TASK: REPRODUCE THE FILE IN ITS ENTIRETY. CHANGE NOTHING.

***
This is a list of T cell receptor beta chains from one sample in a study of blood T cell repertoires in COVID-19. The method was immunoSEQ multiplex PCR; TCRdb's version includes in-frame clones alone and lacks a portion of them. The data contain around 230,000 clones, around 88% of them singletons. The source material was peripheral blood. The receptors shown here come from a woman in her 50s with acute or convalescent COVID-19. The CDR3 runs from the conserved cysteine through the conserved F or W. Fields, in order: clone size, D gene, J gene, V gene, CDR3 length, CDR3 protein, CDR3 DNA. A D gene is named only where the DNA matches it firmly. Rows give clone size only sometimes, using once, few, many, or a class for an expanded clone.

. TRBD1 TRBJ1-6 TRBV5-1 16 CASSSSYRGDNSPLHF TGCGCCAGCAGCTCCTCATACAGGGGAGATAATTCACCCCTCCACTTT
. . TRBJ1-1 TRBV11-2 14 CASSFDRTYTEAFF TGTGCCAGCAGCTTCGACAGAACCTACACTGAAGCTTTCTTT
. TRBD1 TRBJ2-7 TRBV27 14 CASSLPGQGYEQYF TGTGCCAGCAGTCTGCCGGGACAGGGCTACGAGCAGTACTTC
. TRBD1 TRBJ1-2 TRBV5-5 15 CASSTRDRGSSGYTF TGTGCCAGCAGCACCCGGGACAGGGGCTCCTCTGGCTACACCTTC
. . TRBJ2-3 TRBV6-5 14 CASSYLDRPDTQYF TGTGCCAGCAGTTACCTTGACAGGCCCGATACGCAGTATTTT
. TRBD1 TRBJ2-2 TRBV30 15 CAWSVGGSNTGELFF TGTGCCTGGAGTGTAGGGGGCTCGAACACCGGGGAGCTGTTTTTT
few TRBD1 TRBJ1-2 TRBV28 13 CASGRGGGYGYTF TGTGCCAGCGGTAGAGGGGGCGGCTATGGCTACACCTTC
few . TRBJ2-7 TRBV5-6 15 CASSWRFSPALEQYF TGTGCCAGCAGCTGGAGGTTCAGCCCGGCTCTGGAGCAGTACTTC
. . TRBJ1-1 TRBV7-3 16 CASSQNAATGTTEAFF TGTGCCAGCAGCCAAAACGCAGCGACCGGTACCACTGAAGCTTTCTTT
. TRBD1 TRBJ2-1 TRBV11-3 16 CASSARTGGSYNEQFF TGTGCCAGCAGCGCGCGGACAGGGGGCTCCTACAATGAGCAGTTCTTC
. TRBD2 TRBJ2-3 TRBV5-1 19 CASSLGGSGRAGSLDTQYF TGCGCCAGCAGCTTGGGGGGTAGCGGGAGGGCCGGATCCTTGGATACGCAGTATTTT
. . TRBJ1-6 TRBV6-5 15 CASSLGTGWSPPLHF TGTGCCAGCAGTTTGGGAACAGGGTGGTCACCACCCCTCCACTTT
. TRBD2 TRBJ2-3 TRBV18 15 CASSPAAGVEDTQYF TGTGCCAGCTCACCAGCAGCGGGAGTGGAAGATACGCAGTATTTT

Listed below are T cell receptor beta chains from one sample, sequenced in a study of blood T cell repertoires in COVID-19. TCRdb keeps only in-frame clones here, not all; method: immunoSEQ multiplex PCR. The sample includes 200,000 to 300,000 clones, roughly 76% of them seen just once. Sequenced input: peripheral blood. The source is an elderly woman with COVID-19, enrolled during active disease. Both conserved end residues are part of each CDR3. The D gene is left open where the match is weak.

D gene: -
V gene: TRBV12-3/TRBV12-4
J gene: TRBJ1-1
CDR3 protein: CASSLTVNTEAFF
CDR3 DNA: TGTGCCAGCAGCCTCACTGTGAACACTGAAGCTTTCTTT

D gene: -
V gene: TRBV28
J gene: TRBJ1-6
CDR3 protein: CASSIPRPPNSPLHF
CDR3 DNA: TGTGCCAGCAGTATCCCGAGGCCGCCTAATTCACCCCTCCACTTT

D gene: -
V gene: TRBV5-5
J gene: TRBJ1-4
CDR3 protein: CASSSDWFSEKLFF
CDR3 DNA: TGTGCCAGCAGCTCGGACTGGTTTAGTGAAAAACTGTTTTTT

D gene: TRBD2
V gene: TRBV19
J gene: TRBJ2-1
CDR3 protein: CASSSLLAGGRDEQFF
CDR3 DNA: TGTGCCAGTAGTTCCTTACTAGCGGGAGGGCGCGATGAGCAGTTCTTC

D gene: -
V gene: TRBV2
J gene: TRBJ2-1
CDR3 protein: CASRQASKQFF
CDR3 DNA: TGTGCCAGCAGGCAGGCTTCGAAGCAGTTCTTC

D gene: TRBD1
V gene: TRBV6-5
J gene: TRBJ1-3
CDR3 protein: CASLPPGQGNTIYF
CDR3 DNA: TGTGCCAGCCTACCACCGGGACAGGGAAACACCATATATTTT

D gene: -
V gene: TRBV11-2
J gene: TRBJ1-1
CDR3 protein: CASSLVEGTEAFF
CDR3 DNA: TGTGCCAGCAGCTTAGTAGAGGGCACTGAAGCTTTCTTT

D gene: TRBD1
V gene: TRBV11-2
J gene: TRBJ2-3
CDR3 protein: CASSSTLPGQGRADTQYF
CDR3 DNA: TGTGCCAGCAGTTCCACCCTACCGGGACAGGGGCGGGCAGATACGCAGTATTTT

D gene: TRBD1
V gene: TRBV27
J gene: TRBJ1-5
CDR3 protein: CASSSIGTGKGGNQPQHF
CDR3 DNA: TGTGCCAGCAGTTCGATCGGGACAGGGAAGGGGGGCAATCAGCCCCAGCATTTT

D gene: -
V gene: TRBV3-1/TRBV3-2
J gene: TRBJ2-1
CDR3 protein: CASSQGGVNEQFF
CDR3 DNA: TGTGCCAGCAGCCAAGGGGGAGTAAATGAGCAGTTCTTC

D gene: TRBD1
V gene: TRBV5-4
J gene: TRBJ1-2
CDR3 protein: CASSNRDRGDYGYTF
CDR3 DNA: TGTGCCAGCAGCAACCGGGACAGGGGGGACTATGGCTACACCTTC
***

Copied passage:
This is a list of T cell receptor beta chains from one sample in a study of blood T cell repertoires in COVID-19. The method was immunoSEQ multiplex PCR; TCRdb's version includes in-frame clones alone and lacks a portion of them. The data contain around 230,000 clones, around 88% of them singletons. The source material was peripheral blood. The receptors shown here come from a woman in her 50s with acute or convalescent COVID-19. The CDR3 runs from the conserved cysteine through the conserved F or W. Fields, in order: clone size, D gene, J gene, V gene, CDR3 length, CDR3 protein, CDR3 DNA. A D gene is named only where the DNA matches it firmly. Rows give clone size only sometimes, using once, few, many, or a class for an expanded clone.

. TRBD1 TRBJ1-6 TRBV5-1 16 CASSSSYRGDNSPLHF TGCGCCAGCAGCTCCTCATACAGGGGAGATAATTCACCCCTCCACTTT
. . TRBJ1-1 TRBV11-2 14 CASSFDRTYTEAFF TGTGCCAGCAGCTTCGACAGAACCTACACTGAAGCTTTCTTT
. TRBD1 TRBJ2-7 TRBV27 14 CASSLPGQGYEQYF TGTGCCAGCAGTCTGCCGGGACAGGGCTACGAGCAGTACTTC
. TRBD1 TRBJ1-2 TRBV5-5 15 CASSTRDRGSSGYTF TGTGCCAGCAGCACCCGGGACAGGGGCTCCTCTGGCTACACCTTC
. . TRBJ2-3 TRBV6-5 14 CASSYLDRPDTQYF TGTGCCAGCAGTTACCTTGACAGGCCCGATACGCAGTATTTT
. TRBD1 TRBJ2-2 TRBV30 15 CAWSVGGSNTGELFF TGTGCCTGGAGTGTAGGGGGCTCGAACACCGGGGAGCTGTTTTTT
few TRBD1 TRBJ1-2 TRBV28 13 CASGRGGGYGYTF TGTGCCAGCGGTAGAGGGGGCGGCTATGGCTACACCTTC
few . TRBJ2-7 TRBV5-6 15 CASSWRFSPALEQYF TGTGCCAGCAGCTGGAGGTTCAGCCCGGCTCTGGAGCAGTACTTC
. . TRBJ1-1 TRBV7-3 16 CASSQNAATGTTEAFF TGTGCCAGCAGCCAAAACGCAGCGACCGGTACCACTGAAGCTTTCTTT
. TRBD1 TRBJ2-1 TRBV11-3 16 CASSARTGGSYNEQFF TGTGCCAGCAGCGCGCGGACAGGGGGCTCCTACAATGAGCAGTTCTTC
. TRBD2 TRBJ2-3 TRBV5-1 19 CASSLGGSGRAGSLDTQYF TGCGCCAGCAGCTTGGGGGGTAGCGGGAGGGCCGGATCCTTGGATACGCAGTATTTT
. . TRBJ1-6 TRBV6-5 15 CASSLGTGWSPPLHF TGTGCCAGCAGTTTGGGAACAGGGTGGTCACCACCCCTCCACTTT
. TRBD2 TRBJ2-3 TRBV18 15 CASSPAAGVEDTQYF TGTGCCAGCTCACCAGCAGCGGGAGTGGAAGATACGCAGTATTTT

Listed below are T cell receptor beta chains from one sample, sequenced in a study of blood T cell repertoires in COVID-19. TCRdb keeps only in-frame clones here, not all; method: immunoSEQ multiplex PCR. The sample includes 200,000 to 300,000 clones, roughly 76% of them seen just once. Sequenced input: peripheral blood. The source is an elderly woman with COVID-19, enrolled during active disease. Both conserved end residues are part of each CDR3. The D gene is left open where the match is weak.

D gene: -
V gene: TRBV12-3/TRBV12-4
J gene: TRBJ1-1
CDR3 protein: CASSLTVNTEAFF
CDR3 DNA: TGTGCCAGCAGCCTCACTGTGAACACTGAAGCTTTCTTT

D gene: -
V gene: TRBV28
J gene: TRBJ1-6
CDR3 protein: CASSIPRPPNSPLHF
CDR3 DNA: TGTGCCAGCAGTATCCCGAGGCCGCCTAATTCACCCCTCCACTTT

D gene: -
V gene: TRBV5-5
J gene: TRBJ1-4
CDR3 protein: CASSSDWFSEKLFF
CDR3 DNA: TGTGCCAGCAGCTCGGACTGGTTTAGTGAAAAACTGTTTTTT

D gene: TRBD2
V gene: TRBV19
J gene: TRBJ2-1
CDR3 protein: CASSSLLAGGRDEQFF
CDR3 DNA: TGTGCCAGTAGTTCCTTACTAGCGGGAGGGCGCGATGAGCAGTTCTTC

D gene: -
V gene: TRBV2
J gene: TRBJ2-1
CDR3 protein: CASRQASKQFF
CDR3 DNA: TGTGCCAGCAGGCAGGCTTCGAAGCAGTTCTTC

D gene: TRBD1
V gene: TRBV6-5
J gene: TRBJ1-3
CDR3 protein: CASLPPGQGNTIYF
CDR3 DNA: TGTGCCAGCCTACCACCGGGACAGGGAAACACCATATATTTT

D gene: -
V gene: TRBV11-2
J gene: TRBJ1-1
CDR3 protein: CASSLVEGTEAFF
CDR3 DNA: TGTGCCAGCAGCTTAGTAGAGGGCACTGAAGCTTTCTTT

D gene: TRBD1
V gene: TRBV11-2
J gene: TRBJ2-3
CDR3 protein: CASSSTLPGQGRADTQYF
CDR3 DNA: TGTGCCAGCAGTTCCACCCTACCGGGACAGGGGCGGGCAGATACGCAGTATTTT

D gene: TRBD1
V gene: TRBV27
J gene: TRBJ1-5
CDR3 protein: CASSSIGTGKGGNQPQHF
CDR3 DNA: TGTGCCAGCAGTTCGATCGGGACAGGGAAGGGGGGCAATCAGCCCCAGCATTTT

D gene: -
V gene: TRBV3-1/TRBV3-2
J gene: TRBJ2-1
CDR3 protein: CASSQGGVNEQFF
CDR3 DNA: TGTGCCAGCAGCCAAGGGGGAGTAAATGAGCAGTTCTTC

D gene: TRBD1
V gene: TRBV5-4
J gene: TRBJ1-2
CDR3 protein: CASSNRDRGDYGYTF
CDR3 DNA: TGTGCCAGCAGCAACCGGGACAGGGGGGACTATGGCTACACCTTC